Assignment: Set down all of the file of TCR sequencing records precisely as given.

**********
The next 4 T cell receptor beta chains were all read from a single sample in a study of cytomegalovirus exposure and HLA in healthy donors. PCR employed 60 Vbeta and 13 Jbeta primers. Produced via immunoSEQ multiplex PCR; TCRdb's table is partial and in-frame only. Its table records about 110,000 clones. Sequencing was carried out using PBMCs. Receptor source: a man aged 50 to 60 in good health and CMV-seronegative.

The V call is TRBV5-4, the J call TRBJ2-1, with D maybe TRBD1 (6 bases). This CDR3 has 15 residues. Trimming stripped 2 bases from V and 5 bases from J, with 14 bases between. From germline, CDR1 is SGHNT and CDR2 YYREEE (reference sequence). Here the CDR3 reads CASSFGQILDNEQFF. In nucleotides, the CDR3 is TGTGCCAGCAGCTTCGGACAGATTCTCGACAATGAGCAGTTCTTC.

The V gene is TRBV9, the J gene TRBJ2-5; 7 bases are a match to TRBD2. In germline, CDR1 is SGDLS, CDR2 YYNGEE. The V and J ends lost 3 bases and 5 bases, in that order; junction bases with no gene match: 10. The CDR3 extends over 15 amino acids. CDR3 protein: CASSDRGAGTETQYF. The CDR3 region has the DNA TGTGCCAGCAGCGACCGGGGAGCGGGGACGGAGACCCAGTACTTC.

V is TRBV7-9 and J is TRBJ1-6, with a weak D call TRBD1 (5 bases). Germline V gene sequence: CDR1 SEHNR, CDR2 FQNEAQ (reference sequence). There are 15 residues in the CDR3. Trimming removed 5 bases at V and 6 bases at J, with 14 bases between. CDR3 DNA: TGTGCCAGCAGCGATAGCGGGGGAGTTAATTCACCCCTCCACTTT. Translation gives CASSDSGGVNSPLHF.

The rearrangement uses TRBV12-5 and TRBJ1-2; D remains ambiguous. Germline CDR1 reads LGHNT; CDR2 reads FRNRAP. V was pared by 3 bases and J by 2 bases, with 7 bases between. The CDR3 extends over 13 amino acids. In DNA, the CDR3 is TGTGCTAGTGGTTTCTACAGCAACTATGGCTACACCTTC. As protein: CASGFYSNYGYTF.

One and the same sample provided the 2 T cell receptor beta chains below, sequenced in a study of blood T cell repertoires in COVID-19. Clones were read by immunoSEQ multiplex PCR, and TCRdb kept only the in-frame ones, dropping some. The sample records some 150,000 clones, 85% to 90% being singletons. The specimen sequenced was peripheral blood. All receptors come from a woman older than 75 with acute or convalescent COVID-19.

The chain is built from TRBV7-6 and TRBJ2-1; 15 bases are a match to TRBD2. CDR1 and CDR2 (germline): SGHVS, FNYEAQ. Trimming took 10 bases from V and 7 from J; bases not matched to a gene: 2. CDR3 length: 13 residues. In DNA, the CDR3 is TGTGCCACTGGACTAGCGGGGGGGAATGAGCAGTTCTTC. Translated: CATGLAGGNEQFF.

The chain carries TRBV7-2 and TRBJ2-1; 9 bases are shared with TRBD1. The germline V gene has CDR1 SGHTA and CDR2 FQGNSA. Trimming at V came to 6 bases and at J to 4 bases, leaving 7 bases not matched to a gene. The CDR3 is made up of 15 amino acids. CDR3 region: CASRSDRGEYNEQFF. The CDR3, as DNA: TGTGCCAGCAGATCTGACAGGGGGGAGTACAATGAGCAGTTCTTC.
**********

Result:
The next 4 T cell receptor beta chains were all read from a single sample in a study of cytomegalovirus exposure and HLA in healthy donors. PCR employed 60 Vbeta and 13 Jbeta primers. Produced via immunoSEQ multiplex PCR; TCRdb's table is partial and in-frame only. Its table records about 110,000 clones. Sequencing was carried out using PBMCs. Receptor source: a man aged 50 to 60 in good health and CMV-seronegative.

The V call is TRBV5-4, the J call TRBJ2-1, with D maybe TRBD1 (6 bases). This CDR3 has 15 residues. Trimming stripped 2 bases from V and 5 bases from J, with 14 bases between. From germline, CDR1 is SGHNT and CDR2 YYREEE (reference sequence). Here the CDR3 reads CASSFGQILDNEQFF. In nucleotides, the CDR3 is TGTGCCAGCAGCTTCGGACAGATTCTCGACAATGAGCAGTTCTTC.

The V gene is TRBV9, the J gene TRBJ2-5; 7 bases are a match to TRBD2. In germline, CDR1 is SGDLS, CDR2 YYNGEE. The V and J ends lost 3 bases and 5 bases, in that order; junction bases with no gene match: 10. The CDR3 extends over 15 amino acids. CDR3 protein: CASSDRGAGTETQYF. The CDR3 region has the DNA TGTGCCAGCAGCGACCGGGGAGCGGGGACGGAGACCCAGTACTTC.

V is TRBV7-9 and J is TRBJ1-6, with a weak D call TRBD1 (5 bases). Germline V gene sequence: CDR1 SEHNR, CDR2 FQNEAQ (reference sequence). There are 15 residues in the CDR3. Trimming removed 5 bases at V and 6 bases at J, with 14 bases between. CDR3 DNA: TGTGCCAGCAGCGATAGCGGGGGAGTTAATTCACCCCTCCACTTT. Translation gives CASSDSGGVNSPLHF.

The rearrangement uses TRBV12-5 and TRBJ1-2; D remains ambiguous. Germline CDR1 reads LGHNT; CDR2 reads FRNRAP. V was pared by 3 bases and J by 2 bases, with 7 bases between. The CDR3 extends over 13 amino acids. In DNA, the CDR3 is TGTGCTAGTGGTTTCTACAGCAACTATGGCTACACCTTC. As protein: CASGFYSNYGYTF.

One and the same sample provided the 2 T cell receptor beta chains below, sequenced in a study of blood T cell repertoires in COVID-19. Clones were read by immunoSEQ multiplex PCR, and TCRdb kept only the in-frame ones, dropping some. The sample records some 150,000 clones, 85% to 90% being singletons. The specimen sequenced was peripheral blood. All receptors come from a woman older than 75 with acute or convalescent COVID-19.

The chain is built from TRBV7-6 and TRBJ2-1; 15 bases are a match to TRBD2. CDR1 and CDR2 (germline): SGHVS, FNYEAQ. Trimming took 10 bases from V and 7 from J; bases not matched to a gene: 2. CDR3 length: 13 residues. In DNA, the CDR3 is TGTGCCACTGGACTAGCGGGGGGGAATGAGCAGTTCTTC. Translated: CATGLAGGNEQFF.

The chain carries TRBV7-2 and TRBJ2-1; 9 bases are shared with TRBD1. The germline V gene has CDR1 SGHTA and CDR2 FQGNSA. Trimming at V came to 6 bases and at J to 4 bases, leaving 7 bases not matched to a gene. The CDR3 is made up of 15 amino acids. CDR3 region: CASRSDRGEYNEQFF. The CDR3, as DNA: TGTGCCAGCAGATCTGACAGGGGGGAGTACAATGAGCAGTTCTTC.